Scared about an upcoming tooth filling?

It can be a daunting task having to go to the dentist to have the treatment done. Strange sounds, unfamiliar smells and the unknown. Questions pop up every step of the way but it’s not the easiest place to remember to ask.

Want to know about the tooth filling procedure, but when your dentist broke the news to you your mind went blank?

Questions during the procedure itself, but it’s difficult to ask when you’ve got instruments in your mouth.

And you may need information afterwards, but the dentist can’t understand a word you’re saying when you’re dribbling down your chin!

By gaining more of an understanding of what’s going on around you and being involved in the procedure you’ll find you’re more informed, calmer and happier. Children can be scared of the dark until they turn the light on and know what’s in the room. It’s the same in the dental surgery.

So I’ve compiled all the questions you probably want to ask but never get round to before, during and after the procedure.

I’m going to hold your hand every step of the way, and hopefully, by the end, you’ll be relaxed and ready to get your tooth filling done!

FAQS you didn’t ask before the procedure…

Why might you need a tooth filling?

tooth-filling

A tooth filling or ‘restoration’ as your dentist will say is simply a repair to a tooth. It’s the dental equivalent of placing Polyfilla to seal a hole in a wall.

You generally need this if your tooth is either broken or decayed (rotten).

Tooth decay is when bacteria causes your teeth to become soft and rot away. Bacteria seeps into your tooths inner areas, so to stop the rotting we must remove the part of the tooth which has this bacteria in. If decay is left untreated it will continue to eat away at the tooth, which ultimately can lead to tooth loss.

Removing the decay as early as possible is better as it means more of your natural tooth is left. Less filling is always favourable.

Once the decay is removed the hole will be clean but we can’t leave it like that.

You then need the tooth filling placed in the missing section to restore it to its former glory.

Fillings can also be used to fix chips, rebuild worn teeth, for temporary solutions or for composite veneers, but today we’re going to focus on the standard tooth filling procedure.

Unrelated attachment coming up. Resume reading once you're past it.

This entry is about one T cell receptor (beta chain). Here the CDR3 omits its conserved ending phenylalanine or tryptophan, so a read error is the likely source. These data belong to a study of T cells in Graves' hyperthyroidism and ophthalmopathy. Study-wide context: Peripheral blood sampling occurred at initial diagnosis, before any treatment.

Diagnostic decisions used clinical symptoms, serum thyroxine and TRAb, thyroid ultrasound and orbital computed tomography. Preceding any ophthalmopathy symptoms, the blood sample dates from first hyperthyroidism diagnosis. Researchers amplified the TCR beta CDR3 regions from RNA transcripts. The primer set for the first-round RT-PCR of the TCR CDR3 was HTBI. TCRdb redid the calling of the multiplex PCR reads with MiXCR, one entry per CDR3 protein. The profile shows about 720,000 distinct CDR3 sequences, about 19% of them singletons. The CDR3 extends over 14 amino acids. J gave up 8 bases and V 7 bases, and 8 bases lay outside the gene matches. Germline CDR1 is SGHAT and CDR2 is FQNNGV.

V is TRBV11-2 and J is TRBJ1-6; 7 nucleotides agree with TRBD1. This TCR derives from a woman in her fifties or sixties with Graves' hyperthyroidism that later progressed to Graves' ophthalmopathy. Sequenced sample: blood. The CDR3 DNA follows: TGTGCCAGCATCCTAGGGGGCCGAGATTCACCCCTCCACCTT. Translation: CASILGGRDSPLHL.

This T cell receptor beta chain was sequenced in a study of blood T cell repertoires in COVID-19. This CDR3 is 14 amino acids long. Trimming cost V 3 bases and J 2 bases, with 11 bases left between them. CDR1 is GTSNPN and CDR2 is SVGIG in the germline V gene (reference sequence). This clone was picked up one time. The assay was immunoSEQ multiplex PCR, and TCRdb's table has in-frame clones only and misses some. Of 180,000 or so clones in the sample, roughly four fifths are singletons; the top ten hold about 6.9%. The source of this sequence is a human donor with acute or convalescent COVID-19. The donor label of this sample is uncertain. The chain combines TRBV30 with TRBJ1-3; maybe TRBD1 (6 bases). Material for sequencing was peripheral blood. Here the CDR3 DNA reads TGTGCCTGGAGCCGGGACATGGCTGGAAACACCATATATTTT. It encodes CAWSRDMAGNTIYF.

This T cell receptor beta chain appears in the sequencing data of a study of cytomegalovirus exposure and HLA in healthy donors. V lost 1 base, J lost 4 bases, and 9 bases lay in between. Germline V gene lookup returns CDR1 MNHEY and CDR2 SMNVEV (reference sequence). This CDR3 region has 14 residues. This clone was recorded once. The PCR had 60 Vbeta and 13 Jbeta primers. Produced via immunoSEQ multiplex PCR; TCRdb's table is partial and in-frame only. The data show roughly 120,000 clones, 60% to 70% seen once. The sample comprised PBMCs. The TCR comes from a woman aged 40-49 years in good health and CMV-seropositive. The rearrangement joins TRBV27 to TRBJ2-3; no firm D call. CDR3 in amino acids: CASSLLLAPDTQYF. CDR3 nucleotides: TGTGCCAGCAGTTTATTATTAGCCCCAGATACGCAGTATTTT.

That is, you remove the rotten part and fix it.

What’s the difference between NHS and private fillings?

You may have an NHS dentist who gives you a choice of the standard NHS filling or a private filling.

You didn’t know there was a difference so what do you do?

Here’s a little explanation.

The NHS service is there to provide ‘HEALTH’ at a reasonable cost to the taxpayer. This means no expensive filling materials or fancy cutting edge procedure.

You will have the treatment needed to make your mouth healthy. And that is perfectly adequate, but your dentist doesn’t have the ability to do anything fancy if you opt for this.

Therefore, NHS fillings generally consist of silver amalgam fillings at the back and white composite only at the front.

The private filling option is also there foremostly to make sure your teeth are healthy, but your dentist is no longer restricted. They have the ability to make beautiful looking invisible fillings.

There are no demands from the NHS to see a certain number of patients per day and there is no tight budget.

Your dentist can, therefore, use better materials and take their time to produce a filling which looks like a real tooth, even using white fillings on your back teeth.

Like anything in life, you get what you pay for.

So how much does a tooth filling cost?

nhs logo

NHS fillings come under band 2 of the NHS. At the time of writing this is set by the government at £59.10, but this increases every April.

Private fillings can start from as little as £70 for a simple chip, or increase to a few hundred pounds for perfectly blended composite bonding, for example.

FAQs you won’t ask during the procedure…

What’s the procedure for a tooth filling?

By knowing what’s going to happen during the tooth filling procedure there’ll be nothing to surprise you. So what normally happens?

  1. At your examination, you’ll probably need an x-ray. If your dentist spots decay they’ll be able to see how extensive it is from this.
  2. Your dentist will discuss with you which material they think is best for your filling and give you a choice if there is one available.
  3. If needed, they’ll use a local anaesthetic to numb the area to make the procedure comfortable.
  4. They’ll clean out the decayed tooth using a water drill, then a rumbling drill.
  5. Once the decay has been removed and the tooth is clean, they’ll place the filling.

Will you need anaesthetic?

This depends on how deep your filling is.

You’ve probably heard of the enamel layer of your tooth. This is the outer layer which is completely dead and has no nerves in.

Inside this enamel layer though is something called dentine. This layer is alive and it’s possible to feel sensations from it.

When your dentist cleans out decay from your tooth they’ll know from the x-ray which layer it goes in and if you need anaesthetic.

Unless the filling is particularly small I’d always recommend using anaesthetic. It gives you the peace of mind that the procedure will be easy and comfortable, and it gives your dentist confidence they won’t cause sensitivity and will be able to do their job properly.

The last thing we want is to have to redo the tooth filling if we couldn’t get it perfect the first time around.

Can you have the tooth filling under general anaesthetic or sedated?

If you are nervous there is sometimes the choice of having a tooth filling while drowsy and carefree, or completely asleep.

This means you won’t have to remember the local anaesthetic.

Ask your dentist about the options.

But remember, GA always comes with its risks. I’d always recommend trying a filling under a local anaesthetic first.